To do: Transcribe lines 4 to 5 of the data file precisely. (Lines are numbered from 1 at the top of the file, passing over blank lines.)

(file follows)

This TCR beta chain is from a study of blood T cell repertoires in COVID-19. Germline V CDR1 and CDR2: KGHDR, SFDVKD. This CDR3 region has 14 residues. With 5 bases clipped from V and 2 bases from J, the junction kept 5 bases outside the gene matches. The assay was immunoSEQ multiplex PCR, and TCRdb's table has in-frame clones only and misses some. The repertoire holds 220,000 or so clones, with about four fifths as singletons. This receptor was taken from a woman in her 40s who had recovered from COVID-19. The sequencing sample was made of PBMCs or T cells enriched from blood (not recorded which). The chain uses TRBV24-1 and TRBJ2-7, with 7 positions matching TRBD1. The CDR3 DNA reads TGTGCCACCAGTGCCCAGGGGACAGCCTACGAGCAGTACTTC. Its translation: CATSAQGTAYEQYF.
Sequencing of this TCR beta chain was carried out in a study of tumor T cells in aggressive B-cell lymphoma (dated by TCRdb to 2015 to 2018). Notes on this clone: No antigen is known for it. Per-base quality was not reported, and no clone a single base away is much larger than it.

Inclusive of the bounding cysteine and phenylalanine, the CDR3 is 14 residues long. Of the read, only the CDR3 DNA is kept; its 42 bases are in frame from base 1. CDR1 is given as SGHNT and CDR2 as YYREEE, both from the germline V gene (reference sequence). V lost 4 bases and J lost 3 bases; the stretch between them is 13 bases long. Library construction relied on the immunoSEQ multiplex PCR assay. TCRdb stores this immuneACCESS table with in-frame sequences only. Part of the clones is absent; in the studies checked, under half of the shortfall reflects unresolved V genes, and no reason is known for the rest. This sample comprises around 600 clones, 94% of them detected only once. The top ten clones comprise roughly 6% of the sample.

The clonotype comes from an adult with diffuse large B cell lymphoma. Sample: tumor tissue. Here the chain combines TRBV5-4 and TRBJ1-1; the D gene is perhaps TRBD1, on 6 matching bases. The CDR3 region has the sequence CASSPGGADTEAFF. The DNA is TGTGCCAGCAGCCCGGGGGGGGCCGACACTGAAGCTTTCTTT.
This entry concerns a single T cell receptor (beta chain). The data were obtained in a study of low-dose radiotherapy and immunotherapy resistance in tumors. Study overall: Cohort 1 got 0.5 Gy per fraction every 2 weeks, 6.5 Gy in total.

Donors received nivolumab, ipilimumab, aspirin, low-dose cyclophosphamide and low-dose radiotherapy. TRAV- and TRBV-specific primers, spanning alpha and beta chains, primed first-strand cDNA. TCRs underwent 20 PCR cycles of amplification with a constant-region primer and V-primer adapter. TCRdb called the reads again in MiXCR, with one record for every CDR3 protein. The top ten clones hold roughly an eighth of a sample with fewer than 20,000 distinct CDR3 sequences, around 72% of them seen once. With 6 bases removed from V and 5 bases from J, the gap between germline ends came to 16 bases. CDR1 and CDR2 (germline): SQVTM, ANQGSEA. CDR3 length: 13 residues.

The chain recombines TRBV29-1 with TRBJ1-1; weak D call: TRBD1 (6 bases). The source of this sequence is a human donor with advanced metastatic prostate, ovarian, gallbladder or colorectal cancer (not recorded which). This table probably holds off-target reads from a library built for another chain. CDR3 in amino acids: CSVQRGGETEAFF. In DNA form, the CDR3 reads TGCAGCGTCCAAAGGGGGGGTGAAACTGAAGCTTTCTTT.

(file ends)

The clonotype comes from an adult with diffuse large B cell lymphoma. Sample: tumor tissue. Here the chain combines TRBV5-4 and TRBJ1-1; the D gene is perhaps TRBD1, on 6 matching bases. The CDR3 region has the sequence CASSPGGADTEAFF. The DNA is TGTGCCAGCAGCCCGGGGGGGGCCGACACTGAAGCTTTCTTT.
This entry concerns a single T cell receptor (beta chain). The data were obtained in a study of low-dose radiotherapy and immunotherapy resistance in tumors. Study overall: Cohort 1 got 0.5 Gy per fraction every 2 weeks, 6.5 Gy in total.